Free ESL Writing Game

Dear Teacher,

 

On this page is the game Writing Race - it's a GREAT game!!



Here is an easy, fun writing game, which you can use with small to medium class sizes. You need some room between desks in class, or you could play in a space. You can adapt this to your circumstances apart from if you are in a lecture theatre type environment with no room to move, then sorry, you can't use this game - (instead you can use the games for very large classes in 176 English Language Games for Children).



CONTENTS

1. How to Play 
2. Language ideas to use with this game 
3. Materials to use with this game 
4. Tell a Friend 



Category: Writing 
Group size: From 2 players to medium-sized class 
Level: Beginners to intermediate 
Materials: Pens or pencils and paper 
Age: 4 to 12 
Pace: Wake up 
 

This game is to be played once your students are familiar with the vocabulary and sentences and you are ready to revise or practise it. This game is particularly good for working on specific grammatical points or spelling.  It adds a really fun twist to worksheets!



1. HOW TO PLAY 



I suggest dividing the class into pairs, threes or fours, but no more than four per group. 



Each group has two pencils, one worksheet and one blank piece of paper (see materials section for examples). 



On the word Go! The first child of each pair or group runs to the worksheet and fills in the first item. The pencil stays with the worksheet so the children are not running with them. He or she then runs back to the blank piece of paper and writes the item out in full there. If you have long sentences then you'll only ask the class to write out the relevant part or it will be long and laborious.


As soon as the first child reaches the blank piece of paper the second child can run to the worksheet and fill in the second item, leave the pencil on the desk and run to the blank piece of paper. The first child should have finished writing out the item by now, and either runs back to the worksheet to do the third item, or waits in line until his or her turn comes round again. 


Here is a concrete example of how that works. Using the worksheet for a/an provided the first child runs to the worksheet and fills in item 1, in this case 'an' before elephant. The child then runs back to the blank piece of paper and writes out 'an elephant', while the second child runs to the worksheet and fills out item 2, and so on. 


A variant is to have two worksheets - either identical for reinforcing newly learned things, or different ones for revising a greater number of items. 


When the worksheets are all filled up the game is over. 

For marking I suggest that everyone marks their own, or the sheet is marked by the group. Each person or group can have three lives, which means that as you go through the answers, they can rub out three incorrect answers and replace them with the correct ones. This means that it is highly likely that the whole class will get 100% which is great for the feel-good factor. In addition the fact of rubbing out the wrong answer and rewriting the correct one helps learning far better than a big red cross does. Now if any children rub out more than 3 incorrect answers then I say so what? Let them, just pretend you haven't noticed.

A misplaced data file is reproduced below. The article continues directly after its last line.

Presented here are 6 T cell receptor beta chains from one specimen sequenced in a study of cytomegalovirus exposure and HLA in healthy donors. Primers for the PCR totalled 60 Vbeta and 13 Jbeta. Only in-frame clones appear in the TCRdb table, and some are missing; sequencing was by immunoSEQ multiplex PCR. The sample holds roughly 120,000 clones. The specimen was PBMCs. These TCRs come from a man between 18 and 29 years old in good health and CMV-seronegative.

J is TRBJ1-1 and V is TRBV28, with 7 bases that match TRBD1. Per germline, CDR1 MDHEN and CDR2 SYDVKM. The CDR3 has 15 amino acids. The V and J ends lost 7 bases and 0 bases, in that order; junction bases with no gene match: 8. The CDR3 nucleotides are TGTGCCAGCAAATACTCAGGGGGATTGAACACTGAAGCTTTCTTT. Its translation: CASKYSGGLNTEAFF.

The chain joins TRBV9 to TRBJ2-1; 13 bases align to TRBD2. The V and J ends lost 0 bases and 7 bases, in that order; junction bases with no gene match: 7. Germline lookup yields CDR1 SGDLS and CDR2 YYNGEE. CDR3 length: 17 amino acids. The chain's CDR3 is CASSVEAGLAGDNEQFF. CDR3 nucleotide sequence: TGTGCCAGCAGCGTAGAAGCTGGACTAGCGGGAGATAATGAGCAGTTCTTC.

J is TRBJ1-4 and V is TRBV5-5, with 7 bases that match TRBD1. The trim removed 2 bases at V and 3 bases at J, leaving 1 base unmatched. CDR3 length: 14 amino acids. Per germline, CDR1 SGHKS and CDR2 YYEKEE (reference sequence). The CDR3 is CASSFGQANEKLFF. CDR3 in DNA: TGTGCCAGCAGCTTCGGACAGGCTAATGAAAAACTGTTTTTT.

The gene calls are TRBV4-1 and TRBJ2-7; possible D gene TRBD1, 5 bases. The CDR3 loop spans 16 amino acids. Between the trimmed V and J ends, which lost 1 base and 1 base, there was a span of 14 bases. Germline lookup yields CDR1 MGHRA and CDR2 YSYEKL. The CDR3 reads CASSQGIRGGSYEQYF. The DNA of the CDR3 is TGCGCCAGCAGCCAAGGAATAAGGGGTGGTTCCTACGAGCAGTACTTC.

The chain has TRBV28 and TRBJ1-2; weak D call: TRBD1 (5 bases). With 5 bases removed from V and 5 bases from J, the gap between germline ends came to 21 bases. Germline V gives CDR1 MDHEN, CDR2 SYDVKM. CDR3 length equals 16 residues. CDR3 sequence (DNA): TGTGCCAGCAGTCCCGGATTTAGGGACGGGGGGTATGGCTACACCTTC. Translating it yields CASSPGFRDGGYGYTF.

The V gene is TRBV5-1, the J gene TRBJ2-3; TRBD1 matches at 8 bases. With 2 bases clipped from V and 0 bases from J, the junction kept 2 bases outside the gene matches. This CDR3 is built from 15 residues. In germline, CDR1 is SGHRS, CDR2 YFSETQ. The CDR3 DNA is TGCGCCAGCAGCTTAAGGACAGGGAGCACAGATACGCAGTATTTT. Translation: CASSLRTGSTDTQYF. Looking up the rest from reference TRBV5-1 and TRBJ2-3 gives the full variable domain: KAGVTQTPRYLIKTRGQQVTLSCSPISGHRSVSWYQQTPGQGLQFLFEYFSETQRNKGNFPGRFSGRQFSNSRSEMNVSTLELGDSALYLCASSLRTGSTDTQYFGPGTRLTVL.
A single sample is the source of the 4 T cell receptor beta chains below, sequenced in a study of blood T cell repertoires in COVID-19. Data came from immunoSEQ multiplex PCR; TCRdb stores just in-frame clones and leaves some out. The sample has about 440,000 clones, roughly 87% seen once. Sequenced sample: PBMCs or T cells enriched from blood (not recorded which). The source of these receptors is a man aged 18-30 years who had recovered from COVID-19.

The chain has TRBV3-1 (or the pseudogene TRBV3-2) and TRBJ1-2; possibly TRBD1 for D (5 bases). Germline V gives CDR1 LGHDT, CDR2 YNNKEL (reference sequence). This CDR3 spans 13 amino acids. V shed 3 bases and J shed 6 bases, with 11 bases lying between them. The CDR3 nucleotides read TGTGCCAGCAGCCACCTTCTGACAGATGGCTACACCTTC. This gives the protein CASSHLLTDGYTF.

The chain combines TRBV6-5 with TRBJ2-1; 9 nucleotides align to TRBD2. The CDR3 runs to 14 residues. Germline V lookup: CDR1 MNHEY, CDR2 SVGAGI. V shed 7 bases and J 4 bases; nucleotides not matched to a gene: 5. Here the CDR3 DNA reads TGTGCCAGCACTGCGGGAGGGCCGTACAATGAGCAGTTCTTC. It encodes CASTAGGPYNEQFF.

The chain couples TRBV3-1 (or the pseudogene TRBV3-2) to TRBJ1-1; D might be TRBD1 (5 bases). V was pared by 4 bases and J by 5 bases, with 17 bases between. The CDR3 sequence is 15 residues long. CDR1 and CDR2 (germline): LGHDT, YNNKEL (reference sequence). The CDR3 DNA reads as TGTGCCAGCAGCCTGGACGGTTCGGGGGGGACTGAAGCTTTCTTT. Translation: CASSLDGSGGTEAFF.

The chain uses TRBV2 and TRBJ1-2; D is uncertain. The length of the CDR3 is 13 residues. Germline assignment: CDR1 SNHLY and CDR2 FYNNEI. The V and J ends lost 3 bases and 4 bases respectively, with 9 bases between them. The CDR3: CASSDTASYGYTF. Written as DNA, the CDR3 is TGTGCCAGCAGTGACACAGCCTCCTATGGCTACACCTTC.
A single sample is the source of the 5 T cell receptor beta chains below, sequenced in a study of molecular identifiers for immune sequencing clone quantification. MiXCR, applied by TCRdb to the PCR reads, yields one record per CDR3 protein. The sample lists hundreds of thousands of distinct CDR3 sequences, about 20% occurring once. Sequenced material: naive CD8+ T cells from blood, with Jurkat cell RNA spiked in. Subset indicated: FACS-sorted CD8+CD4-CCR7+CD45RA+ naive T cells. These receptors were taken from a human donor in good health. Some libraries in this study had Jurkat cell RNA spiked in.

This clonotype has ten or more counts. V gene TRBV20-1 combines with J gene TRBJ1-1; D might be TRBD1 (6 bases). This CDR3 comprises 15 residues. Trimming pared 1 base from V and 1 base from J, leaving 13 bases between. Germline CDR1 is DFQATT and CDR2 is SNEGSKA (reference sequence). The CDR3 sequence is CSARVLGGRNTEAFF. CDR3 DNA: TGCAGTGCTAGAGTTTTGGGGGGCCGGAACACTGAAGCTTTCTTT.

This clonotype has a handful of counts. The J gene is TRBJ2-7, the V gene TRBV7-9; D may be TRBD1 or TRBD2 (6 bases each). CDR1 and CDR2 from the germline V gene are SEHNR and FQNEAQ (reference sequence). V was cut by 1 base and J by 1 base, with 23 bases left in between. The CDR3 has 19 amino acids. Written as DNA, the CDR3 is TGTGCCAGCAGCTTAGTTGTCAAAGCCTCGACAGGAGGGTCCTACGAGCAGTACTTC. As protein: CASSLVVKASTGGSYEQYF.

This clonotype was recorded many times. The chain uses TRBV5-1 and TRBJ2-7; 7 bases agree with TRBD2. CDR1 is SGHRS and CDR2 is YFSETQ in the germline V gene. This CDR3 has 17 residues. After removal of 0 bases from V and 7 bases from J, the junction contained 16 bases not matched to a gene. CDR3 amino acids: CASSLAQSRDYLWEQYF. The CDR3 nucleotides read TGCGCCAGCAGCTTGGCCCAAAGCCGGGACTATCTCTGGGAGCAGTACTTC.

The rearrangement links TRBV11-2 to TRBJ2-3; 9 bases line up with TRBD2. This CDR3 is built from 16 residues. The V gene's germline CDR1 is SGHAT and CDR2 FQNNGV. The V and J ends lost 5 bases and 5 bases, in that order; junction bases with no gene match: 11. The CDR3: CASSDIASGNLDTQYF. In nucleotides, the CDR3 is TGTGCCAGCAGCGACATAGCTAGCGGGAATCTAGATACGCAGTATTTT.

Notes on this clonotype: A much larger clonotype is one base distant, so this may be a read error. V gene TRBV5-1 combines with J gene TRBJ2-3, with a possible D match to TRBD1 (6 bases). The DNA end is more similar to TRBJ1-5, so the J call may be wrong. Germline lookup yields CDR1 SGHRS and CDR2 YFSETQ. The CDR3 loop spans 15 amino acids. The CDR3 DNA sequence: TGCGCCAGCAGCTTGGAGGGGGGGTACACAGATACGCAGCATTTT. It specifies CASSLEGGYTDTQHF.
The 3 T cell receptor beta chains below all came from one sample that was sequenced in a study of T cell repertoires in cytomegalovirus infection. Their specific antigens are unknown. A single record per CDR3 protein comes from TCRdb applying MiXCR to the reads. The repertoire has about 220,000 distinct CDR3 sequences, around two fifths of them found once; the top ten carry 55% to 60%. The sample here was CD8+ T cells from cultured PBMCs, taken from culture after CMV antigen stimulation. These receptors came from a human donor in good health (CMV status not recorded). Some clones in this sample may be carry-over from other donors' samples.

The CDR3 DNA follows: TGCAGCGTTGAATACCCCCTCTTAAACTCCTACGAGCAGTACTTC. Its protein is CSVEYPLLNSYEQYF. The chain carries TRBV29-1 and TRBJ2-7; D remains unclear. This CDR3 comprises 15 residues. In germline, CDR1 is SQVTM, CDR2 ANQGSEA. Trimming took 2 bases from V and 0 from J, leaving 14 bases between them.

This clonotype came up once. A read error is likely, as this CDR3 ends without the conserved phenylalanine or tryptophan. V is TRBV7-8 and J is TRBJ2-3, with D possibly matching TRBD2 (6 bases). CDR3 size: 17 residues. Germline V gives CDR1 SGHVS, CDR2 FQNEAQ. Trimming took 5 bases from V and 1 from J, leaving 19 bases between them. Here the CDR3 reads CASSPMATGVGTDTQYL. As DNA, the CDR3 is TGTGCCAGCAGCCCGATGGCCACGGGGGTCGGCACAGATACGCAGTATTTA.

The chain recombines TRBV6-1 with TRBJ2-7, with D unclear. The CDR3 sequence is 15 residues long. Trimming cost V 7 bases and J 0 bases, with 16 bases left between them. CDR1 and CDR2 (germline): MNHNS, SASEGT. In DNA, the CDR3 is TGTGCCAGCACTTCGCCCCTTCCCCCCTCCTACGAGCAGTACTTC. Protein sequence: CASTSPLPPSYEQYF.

If a child squeals on another then you could say, thank you for helping but in this case it's better if you concentrate on your own worksheet. That has got to be better than putting the spotlight on the child who has got so many wrong answers that they have to keep rubbing them all out! 


2. Language ideas to use with this game 



This game lends itself to any language as long as it is short - being a writing race it isn't practical to have great long sentences to write out. However if you use 2 worksheets and just do fill in the blanks then the sentences can be as long as you like. 


If you wanted to reinforce some spelling then you could have one worksheet which the children run to, they memorize the first word, run back to the blank piece of paper and write that word down from memory while the second child runs to the worksheet, and so on. You could use that idea for very short sentences or vocabulary. For example the worksheet could just have pictures on it, the child looks at the first picture, runs back to the blank piece of paper and writes down the word. 


Those are two spelling ideas. You can also use fill in the blanks, and that means you can practise just about anything, such as question forms, verb endings, parts of verbs, vocab, pronouns, etc. 


3. Materials to use with this game 



To give you an idea I have prepared a worksheet for a/an and another for the present tense including question forms. 


I have not included pictures because in this case the game is sufficiently fun in itself, but you can make up worksheets with pictures too. I have made the worksheets dense so if you feel there is too much there for your class then you can fill in one section and leave the rest for another lesson. 


You can access these two worksheets by visiting the web page below. If the link is dead please copy and paste it into your internet search bar and press enter. 

Writing Race Worksheets 



4. Tell a friend 



If you know someone who would like this game, please feel free to send them the link to this page.

 

I hope you enjoy using this game with your pupils soon. 



Kind regards 

Shelley Vernon 

Preschool, Primary School, Teens and Adults



P.S. Get the bumper e-pack of games and bonuses now to bring even more variety and learning to your classroom:

Full information 176 English Language Games for Children Now!